Welcome to Idaho, a land of rugged beauty and millions of acres of wilderness. With a landscape that ranges from subalpine to desert, granite mountains to fertile farms, lakes and waterfalls to canyons and gorges, Idaho is a study in geographic diversity. Hell's Canyon, at 7900 feet, is the deepest canyon in North America, deeper even than the Grand Canyon. And the Shoshone Falls, on the Snake River, are higher than Niagara Falls.
The Idaho potato is known around the globe, and two thirds of all the processed potatoes produced in the United States are grown in Idaho.
Idaho has the greatest stand of white pine trees in the country.
The state is first in the country in production of silver. In addition to silver mining, gold, lead, zinc, and copper are all produced in Idaho.
Idaho was first presented to Congress, by mining lobbyist George M. Willing, as a name for a new territory around Pike's Peak. He told Congress that Idaho was a Shoshone Indian word that meant "Gem of the Mountains." Indian names were popular at the time and by the end of 1860, Congress was set to name the Pike's Peak region Idaho. Just as Congress was about to bestow this name, it came to their attention that Idaho was not an Indian name, but a name made up by Mr. Willing. In reaction, Congress designated the territory Colorado instead of Idaho.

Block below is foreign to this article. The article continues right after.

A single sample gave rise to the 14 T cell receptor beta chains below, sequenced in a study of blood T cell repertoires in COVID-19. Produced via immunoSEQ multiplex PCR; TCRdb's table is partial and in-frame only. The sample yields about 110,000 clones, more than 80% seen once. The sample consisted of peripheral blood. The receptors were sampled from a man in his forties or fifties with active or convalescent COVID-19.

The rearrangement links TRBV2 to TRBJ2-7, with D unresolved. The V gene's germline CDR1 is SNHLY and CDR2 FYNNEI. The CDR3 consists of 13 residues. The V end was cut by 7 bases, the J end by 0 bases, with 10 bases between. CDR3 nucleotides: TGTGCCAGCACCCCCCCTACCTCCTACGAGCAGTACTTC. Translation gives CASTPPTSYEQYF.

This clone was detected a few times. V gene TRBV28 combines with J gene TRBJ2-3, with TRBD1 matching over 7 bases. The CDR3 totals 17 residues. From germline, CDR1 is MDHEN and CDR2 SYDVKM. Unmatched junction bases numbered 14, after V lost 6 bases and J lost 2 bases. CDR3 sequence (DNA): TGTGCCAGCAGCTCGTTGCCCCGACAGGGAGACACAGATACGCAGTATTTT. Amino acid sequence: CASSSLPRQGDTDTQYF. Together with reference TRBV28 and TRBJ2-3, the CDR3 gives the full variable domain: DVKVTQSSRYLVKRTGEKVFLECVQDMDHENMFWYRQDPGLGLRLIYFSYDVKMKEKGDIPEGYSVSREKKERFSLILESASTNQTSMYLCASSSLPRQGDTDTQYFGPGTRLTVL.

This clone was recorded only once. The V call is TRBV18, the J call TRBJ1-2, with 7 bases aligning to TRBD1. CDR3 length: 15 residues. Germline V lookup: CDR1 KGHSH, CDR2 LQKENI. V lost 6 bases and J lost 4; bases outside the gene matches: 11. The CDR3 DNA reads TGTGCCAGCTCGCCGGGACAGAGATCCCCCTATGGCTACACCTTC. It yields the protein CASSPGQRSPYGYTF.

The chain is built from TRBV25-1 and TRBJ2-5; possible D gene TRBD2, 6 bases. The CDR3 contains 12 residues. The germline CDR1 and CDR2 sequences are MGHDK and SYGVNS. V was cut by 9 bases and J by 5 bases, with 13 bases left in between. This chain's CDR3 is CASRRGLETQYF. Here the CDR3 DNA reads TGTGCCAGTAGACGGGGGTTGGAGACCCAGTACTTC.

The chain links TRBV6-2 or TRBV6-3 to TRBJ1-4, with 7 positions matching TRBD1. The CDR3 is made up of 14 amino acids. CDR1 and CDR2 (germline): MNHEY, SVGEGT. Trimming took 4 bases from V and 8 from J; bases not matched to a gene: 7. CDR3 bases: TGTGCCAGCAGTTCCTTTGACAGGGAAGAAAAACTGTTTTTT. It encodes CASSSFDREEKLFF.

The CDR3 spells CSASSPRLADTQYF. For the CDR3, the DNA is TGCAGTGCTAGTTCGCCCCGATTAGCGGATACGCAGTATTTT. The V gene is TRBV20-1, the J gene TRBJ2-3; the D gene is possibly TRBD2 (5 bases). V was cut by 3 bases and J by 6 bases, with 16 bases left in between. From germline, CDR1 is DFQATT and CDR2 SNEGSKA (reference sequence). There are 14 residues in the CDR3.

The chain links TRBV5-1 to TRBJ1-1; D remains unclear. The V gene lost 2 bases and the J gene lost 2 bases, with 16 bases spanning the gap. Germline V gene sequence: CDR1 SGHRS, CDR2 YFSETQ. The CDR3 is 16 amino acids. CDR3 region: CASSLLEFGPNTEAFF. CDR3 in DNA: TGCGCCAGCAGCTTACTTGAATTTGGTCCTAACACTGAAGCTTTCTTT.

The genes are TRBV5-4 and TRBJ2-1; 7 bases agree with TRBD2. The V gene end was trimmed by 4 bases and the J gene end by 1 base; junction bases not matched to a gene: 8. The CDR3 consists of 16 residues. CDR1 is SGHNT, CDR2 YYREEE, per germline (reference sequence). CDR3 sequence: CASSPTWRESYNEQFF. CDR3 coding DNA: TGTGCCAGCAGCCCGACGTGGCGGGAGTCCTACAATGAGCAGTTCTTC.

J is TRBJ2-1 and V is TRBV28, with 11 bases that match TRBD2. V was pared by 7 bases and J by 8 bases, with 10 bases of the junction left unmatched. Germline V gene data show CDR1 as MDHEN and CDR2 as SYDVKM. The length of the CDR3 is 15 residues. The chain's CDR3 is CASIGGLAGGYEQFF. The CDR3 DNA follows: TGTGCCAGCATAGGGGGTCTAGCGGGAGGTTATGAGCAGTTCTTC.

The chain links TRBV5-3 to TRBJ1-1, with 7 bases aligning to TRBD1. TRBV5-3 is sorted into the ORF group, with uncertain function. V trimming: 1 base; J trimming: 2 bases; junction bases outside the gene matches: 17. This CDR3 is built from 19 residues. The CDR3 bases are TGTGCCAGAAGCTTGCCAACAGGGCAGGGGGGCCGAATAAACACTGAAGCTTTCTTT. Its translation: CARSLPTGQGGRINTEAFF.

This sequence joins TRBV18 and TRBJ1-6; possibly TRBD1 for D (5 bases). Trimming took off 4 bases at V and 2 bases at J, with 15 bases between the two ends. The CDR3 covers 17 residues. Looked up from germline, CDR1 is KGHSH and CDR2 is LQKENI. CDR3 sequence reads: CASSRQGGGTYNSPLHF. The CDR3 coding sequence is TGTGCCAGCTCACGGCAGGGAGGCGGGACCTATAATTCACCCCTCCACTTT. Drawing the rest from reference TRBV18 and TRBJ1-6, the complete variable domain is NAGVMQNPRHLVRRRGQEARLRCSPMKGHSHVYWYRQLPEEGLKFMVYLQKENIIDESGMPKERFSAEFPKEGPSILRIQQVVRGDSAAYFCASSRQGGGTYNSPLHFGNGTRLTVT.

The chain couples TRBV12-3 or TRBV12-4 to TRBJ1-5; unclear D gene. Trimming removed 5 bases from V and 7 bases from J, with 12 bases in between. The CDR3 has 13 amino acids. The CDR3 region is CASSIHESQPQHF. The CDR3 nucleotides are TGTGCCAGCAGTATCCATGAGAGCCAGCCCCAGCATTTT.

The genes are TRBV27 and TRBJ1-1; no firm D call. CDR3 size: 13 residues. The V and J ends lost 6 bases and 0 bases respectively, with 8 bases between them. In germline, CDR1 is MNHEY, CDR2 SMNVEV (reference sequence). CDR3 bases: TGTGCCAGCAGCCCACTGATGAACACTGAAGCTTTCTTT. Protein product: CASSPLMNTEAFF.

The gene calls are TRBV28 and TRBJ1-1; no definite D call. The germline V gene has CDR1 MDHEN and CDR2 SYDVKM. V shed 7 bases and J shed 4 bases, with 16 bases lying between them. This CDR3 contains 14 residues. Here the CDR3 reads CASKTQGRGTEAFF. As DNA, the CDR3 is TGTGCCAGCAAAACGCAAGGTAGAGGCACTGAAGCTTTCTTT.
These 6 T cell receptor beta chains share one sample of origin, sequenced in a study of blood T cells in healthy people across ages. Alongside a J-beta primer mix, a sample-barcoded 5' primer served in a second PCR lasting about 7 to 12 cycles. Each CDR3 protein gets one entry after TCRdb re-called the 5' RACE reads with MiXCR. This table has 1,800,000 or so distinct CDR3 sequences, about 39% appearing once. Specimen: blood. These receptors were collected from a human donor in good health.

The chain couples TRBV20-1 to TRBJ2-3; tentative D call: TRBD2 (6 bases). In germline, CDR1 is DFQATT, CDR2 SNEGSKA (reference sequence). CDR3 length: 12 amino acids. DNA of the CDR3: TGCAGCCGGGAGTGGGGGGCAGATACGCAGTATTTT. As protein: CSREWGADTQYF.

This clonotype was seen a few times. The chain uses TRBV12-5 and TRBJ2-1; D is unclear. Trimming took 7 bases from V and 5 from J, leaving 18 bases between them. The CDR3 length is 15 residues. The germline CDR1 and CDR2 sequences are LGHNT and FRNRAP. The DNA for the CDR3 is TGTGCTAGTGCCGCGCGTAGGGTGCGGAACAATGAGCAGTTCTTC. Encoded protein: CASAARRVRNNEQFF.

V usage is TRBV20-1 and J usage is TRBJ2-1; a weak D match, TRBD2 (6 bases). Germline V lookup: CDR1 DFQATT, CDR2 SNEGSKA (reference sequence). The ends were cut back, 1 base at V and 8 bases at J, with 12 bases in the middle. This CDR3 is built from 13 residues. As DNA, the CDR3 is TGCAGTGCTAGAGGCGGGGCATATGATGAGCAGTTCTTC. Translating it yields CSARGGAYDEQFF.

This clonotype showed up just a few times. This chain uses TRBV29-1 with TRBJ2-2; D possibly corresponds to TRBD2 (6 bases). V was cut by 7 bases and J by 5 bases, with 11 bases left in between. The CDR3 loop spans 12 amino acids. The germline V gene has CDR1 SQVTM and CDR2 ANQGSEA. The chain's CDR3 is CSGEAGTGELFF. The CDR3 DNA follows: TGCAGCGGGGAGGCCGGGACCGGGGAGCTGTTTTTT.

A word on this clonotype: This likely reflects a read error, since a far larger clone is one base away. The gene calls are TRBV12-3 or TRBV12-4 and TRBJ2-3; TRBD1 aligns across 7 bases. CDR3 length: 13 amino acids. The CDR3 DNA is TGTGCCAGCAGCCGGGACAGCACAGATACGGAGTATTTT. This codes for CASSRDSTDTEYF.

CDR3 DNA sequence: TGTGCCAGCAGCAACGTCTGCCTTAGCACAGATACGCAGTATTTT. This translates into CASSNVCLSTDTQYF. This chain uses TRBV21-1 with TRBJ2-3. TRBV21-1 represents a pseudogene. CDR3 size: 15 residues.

In the meantime, the word Idaho had come into common usage. One of the mining towns in Colorado Territory had been named Idaho Springs. A Columbia River steamboat launched on June 9, 1860, for service between the Cascades and The Dalles, was named "Idaho." Gold was found in Nez Perce country, and these discoveries became known as the "Idaho Mines," perhaps after the steamboat used in the gold rush up the Columbia River. Though Idaho had been discarded as a name for the new territory, the name became well known from Washington D.C. to the Pacific northwest.